Experimental ZMapp Drug has a 100% Success Rate for Monkeys
According to the results from clinical trials conducted on ZMapp, the experimental medication for the Ebola virus, the drug was effective 100 percent of the time for monkeys.
"Before, ZMapp was a total mystery," professor Jonathan Ball, a virologist at the University of Nottingham, said. "This is an incredible improvement on those earlier cocktails, to have 100% clearance and most importantly that clearance when they've started to show outward signs of infection."
In the trials, researchers tested the drug on 18 rhesus macaques that were all infected with the Ebola virus. The monkeys were given the drug up to five days after infection. By this time, the infection would be considered relatively late stage. The infection would be considered fatal after another three more days. The researchers found that the drug was able to cure all of the monkeys.
"The level of improvement was beyond my own expectation, I was quite surprised that the best combination would rescue animals as far as day five, it was fantastic news," said Dr. Gary Kobinger from the Public Health Agency of Canada reported by BBC News. "What was very exceptional is that we could rescue some of the animals that had advanced disease."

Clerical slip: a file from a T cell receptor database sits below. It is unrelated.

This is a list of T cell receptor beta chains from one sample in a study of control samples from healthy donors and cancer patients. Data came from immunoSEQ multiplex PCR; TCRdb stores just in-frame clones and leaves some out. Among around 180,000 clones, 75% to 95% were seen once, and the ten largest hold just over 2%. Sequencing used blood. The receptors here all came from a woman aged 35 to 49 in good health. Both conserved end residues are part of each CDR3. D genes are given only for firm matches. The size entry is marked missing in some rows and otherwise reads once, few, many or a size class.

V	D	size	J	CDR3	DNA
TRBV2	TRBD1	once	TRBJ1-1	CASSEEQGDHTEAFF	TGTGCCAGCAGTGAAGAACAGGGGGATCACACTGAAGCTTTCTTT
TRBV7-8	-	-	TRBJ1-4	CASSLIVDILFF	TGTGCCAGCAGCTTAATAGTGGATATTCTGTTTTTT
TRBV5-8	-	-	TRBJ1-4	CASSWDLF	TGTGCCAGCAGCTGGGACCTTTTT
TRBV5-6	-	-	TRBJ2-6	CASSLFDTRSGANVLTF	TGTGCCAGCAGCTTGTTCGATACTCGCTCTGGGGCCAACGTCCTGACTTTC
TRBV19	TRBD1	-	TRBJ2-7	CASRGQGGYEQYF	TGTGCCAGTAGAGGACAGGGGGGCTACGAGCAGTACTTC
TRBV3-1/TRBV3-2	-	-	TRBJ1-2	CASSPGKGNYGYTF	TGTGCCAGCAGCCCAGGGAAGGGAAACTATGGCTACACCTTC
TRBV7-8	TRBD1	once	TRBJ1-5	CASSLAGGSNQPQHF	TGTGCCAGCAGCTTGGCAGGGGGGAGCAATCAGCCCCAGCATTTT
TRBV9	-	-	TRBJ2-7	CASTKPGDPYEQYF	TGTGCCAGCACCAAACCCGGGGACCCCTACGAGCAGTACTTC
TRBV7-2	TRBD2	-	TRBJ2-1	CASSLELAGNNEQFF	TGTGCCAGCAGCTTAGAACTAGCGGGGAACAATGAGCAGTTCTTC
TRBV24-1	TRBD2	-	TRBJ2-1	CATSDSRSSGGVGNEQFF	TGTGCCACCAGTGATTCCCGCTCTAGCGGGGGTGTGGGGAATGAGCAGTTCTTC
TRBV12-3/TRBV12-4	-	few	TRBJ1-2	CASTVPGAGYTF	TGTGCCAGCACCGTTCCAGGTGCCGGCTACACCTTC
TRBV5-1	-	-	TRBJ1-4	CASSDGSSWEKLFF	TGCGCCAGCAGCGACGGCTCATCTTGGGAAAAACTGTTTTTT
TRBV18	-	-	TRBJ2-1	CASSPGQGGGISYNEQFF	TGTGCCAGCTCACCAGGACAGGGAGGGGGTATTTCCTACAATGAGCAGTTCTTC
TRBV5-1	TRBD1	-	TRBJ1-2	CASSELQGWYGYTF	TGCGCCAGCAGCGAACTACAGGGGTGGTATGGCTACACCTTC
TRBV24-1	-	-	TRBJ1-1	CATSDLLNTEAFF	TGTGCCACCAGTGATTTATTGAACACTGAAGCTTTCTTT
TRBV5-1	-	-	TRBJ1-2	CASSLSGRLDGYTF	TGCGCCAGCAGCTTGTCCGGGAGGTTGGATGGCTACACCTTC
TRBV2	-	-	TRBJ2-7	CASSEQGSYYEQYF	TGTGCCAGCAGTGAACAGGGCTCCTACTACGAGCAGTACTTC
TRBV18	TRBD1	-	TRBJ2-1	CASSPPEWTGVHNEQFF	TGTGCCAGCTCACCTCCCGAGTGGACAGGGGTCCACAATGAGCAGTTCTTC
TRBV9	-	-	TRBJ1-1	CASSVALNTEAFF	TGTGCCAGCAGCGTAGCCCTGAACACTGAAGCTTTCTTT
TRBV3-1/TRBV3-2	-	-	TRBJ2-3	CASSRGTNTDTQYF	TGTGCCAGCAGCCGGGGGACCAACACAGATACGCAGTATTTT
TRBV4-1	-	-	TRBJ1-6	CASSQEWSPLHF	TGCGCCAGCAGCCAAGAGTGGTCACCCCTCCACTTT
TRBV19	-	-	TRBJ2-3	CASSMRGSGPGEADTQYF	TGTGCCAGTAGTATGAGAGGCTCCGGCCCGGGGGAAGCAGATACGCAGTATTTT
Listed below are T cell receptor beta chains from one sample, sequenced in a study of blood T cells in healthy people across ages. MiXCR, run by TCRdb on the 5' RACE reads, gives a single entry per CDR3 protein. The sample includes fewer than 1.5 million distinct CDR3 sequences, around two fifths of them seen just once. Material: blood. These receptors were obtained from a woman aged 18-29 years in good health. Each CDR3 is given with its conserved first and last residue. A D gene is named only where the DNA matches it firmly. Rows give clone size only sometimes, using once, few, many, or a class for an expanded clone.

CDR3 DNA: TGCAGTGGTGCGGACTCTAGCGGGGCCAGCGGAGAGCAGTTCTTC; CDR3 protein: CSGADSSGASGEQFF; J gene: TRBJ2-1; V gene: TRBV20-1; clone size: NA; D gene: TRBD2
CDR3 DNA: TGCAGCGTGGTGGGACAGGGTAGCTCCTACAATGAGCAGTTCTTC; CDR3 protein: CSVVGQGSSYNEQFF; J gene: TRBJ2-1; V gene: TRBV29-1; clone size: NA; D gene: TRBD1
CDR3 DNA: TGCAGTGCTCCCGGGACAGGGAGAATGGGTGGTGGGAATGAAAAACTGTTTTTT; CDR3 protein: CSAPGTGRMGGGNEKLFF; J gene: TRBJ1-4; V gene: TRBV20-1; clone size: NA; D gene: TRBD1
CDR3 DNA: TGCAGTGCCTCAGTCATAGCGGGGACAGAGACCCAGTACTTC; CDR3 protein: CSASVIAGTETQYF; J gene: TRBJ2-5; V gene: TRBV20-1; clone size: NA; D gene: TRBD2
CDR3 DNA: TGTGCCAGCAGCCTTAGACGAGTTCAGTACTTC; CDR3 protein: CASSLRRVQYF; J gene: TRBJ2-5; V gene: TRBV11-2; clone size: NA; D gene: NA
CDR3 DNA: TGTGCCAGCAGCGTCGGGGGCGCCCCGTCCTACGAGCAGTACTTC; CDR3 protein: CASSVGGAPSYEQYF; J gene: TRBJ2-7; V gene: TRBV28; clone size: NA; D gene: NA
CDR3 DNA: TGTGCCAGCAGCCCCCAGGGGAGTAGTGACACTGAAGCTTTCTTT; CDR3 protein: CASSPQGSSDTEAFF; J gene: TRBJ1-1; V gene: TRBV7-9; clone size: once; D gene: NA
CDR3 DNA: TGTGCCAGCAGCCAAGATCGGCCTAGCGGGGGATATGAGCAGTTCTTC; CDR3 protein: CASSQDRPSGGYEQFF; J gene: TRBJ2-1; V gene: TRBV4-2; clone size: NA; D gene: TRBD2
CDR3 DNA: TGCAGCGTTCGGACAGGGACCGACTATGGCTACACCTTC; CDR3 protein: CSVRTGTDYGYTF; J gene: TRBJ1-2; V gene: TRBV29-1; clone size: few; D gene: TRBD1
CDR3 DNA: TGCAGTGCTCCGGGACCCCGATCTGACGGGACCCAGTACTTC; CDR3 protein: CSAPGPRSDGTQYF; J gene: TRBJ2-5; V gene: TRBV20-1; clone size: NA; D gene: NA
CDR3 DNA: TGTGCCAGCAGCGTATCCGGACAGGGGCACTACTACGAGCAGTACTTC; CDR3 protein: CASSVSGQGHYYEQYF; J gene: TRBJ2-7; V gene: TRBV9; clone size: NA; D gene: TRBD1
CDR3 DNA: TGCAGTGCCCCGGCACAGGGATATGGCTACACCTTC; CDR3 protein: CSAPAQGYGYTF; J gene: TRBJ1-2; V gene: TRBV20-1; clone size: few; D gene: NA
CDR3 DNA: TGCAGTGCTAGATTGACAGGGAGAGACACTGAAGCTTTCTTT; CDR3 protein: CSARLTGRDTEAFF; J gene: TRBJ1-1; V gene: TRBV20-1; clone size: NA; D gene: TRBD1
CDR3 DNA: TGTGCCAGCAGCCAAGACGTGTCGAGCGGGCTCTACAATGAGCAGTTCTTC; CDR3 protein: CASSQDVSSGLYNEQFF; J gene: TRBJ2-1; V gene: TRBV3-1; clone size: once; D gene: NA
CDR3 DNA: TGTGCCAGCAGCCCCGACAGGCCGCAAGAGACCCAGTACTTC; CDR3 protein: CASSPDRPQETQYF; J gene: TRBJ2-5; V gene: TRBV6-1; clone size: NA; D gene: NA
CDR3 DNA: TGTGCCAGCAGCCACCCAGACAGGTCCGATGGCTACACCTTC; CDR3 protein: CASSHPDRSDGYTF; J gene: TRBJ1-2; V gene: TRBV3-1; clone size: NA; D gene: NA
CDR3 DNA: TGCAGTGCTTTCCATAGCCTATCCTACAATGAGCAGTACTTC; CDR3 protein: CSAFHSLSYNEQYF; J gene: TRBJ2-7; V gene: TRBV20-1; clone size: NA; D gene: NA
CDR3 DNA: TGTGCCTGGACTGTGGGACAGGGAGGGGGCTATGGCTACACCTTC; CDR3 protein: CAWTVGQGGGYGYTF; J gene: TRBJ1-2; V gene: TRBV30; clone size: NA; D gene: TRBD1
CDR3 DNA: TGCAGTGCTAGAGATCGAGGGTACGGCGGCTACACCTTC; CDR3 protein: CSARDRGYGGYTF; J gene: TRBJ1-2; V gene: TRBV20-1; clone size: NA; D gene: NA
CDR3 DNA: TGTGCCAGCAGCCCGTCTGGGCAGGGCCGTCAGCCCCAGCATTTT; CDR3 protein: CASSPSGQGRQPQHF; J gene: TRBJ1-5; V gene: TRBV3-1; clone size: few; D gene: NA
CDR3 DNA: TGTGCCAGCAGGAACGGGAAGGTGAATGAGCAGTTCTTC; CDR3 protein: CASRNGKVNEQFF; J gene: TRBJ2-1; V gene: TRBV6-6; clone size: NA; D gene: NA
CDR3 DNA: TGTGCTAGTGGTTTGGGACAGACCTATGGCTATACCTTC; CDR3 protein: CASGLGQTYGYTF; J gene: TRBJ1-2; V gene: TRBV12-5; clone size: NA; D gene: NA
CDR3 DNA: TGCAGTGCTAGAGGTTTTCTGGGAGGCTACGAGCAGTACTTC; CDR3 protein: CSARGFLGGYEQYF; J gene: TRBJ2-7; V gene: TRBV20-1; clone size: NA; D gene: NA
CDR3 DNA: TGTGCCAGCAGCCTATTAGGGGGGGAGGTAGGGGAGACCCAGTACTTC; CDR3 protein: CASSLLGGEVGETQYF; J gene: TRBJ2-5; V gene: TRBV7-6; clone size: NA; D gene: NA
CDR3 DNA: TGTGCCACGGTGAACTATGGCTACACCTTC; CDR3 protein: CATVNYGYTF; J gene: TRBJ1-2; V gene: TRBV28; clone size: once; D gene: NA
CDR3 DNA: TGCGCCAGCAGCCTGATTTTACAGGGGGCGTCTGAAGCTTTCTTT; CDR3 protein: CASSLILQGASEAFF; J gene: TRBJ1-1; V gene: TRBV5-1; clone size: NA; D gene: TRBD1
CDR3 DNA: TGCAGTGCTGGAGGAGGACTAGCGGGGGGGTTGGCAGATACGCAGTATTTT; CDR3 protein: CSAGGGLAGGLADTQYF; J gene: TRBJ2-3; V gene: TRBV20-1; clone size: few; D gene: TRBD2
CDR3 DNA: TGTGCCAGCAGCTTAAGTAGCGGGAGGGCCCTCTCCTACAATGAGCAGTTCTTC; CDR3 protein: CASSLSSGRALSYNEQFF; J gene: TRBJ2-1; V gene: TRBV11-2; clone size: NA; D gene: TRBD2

Despite the results from the trials, ZMapp has not been 100 percent effective in humans. Out of the seven people who were given the experimental drug, two of them had died from the virus. The researchers want to start clinical trials in humans to determine whether or not the drug could be effective in curing Ebola. The researchers estimated that ZMapp could be effective when given no later than day nine or 11 after infection.
"We know there is a point of no return where there is too much damage to major organs, so there's a limit," Dr. Kobinger said.
Professor Peter Piot, the director of the London School of Hygiene and Tropical Medicine, added, "This well designed trial in non-human primates provides the most convincing evidence to date that ZMapp may be an effective treatment of Ebola infection in humans. It is now critical that human trials start as soon as possible. "
The study, "Reversion of advanced Ebola virus disease in nonhuman primates with ZMapp," was published in the journal, Nature.